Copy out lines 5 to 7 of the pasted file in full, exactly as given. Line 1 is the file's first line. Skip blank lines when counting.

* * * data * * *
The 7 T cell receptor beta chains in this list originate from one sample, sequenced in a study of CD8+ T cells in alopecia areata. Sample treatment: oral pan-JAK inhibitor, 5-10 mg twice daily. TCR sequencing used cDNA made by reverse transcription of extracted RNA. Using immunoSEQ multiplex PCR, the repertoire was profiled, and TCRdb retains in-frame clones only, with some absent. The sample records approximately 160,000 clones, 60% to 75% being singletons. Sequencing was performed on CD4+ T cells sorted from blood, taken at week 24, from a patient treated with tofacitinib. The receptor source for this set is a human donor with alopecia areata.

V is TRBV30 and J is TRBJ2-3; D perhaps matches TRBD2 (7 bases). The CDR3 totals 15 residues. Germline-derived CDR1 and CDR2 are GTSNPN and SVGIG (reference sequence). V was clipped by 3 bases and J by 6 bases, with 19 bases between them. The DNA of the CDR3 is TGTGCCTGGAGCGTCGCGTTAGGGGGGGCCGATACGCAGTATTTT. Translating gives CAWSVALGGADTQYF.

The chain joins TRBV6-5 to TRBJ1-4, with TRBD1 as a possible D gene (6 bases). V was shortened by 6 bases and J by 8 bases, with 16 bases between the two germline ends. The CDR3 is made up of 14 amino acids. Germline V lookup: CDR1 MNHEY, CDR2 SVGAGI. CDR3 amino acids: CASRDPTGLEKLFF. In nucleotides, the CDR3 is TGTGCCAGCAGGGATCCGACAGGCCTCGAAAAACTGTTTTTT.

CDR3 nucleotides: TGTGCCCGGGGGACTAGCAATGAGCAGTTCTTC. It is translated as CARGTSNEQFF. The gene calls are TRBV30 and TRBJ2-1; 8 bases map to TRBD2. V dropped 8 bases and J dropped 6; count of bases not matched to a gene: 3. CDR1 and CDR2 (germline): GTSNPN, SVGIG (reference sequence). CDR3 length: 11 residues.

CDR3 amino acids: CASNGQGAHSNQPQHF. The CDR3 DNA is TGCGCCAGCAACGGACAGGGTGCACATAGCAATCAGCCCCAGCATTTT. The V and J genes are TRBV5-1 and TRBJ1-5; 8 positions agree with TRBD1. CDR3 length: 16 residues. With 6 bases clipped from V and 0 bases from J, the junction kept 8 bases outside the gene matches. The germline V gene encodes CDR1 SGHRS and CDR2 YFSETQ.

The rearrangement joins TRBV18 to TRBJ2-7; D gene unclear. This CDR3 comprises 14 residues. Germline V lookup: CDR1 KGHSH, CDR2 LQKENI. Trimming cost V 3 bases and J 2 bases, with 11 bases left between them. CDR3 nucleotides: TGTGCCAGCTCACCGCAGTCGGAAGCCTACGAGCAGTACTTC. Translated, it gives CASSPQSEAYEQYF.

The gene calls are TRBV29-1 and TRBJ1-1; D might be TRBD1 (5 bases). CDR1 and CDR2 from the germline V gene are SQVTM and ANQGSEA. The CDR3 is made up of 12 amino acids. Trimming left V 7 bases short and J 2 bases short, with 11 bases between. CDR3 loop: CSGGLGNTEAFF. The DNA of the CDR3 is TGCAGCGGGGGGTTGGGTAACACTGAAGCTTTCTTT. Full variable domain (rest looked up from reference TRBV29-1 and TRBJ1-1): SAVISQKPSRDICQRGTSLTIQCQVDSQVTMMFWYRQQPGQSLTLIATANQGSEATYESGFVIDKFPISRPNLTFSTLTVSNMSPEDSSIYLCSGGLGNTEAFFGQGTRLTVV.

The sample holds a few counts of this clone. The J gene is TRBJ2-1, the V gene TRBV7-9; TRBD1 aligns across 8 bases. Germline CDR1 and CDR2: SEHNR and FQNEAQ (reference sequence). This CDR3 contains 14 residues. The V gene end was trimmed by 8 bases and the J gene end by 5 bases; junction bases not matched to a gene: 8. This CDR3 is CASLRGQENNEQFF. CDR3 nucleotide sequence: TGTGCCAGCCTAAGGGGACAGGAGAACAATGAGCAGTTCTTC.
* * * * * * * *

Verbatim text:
CDR3 amino acids: CASNGQGAHSNQPQHF. The CDR3 DNA is TGCGCCAGCAACGGACAGGGTGCACATAGCAATCAGCCCCAGCATTTT. The V and J genes are TRBV5-1 and TRBJ1-5; 8 positions agree with TRBD1. CDR3 length: 16 residues. With 6 bases clipped from V and 0 bases from J, the junction kept 8 bases outside the gene matches. The germline V gene encodes CDR1 SGHRS and CDR2 YFSETQ.

The rearrangement joins TRBV18 to TRBJ2-7; D gene unclear. This CDR3 comprises 14 residues. Germline V lookup: CDR1 KGHSH, CDR2 LQKENI. Trimming cost V 3 bases and J 2 bases, with 11 bases left between them. CDR3 nucleotides: TGTGCCAGCTCACCGCAGTCGGAAGCCTACGAGCAGTACTTC. Translated, it gives CASSPQSEAYEQYF.

The gene calls are TRBV29-1 and TRBJ1-1; D might be TRBD1 (5 bases). CDR1 and CDR2 from the germline V gene are SQVTM and ANQGSEA. The CDR3 is made up of 12 amino acids. Trimming left V 7 bases short and J 2 bases short, with 11 bases between. CDR3 loop: CSGGLGNTEAFF. The DNA of the CDR3 is TGCAGCGGGGGGTTGGGTAACACTGAAGCTTTCTTT. Full variable domain (rest looked up from reference TRBV29-1 and TRBJ1-1): SAVISQKPSRDICQRGTSLTIQCQVDSQVTMMFWYRQQPGQSLTLIATANQGSEATYESGFVIDKFPISRPNLTFSTLTVSNMSPEDSSIYLCSGGLGNTEAFFGQGTRLTVV.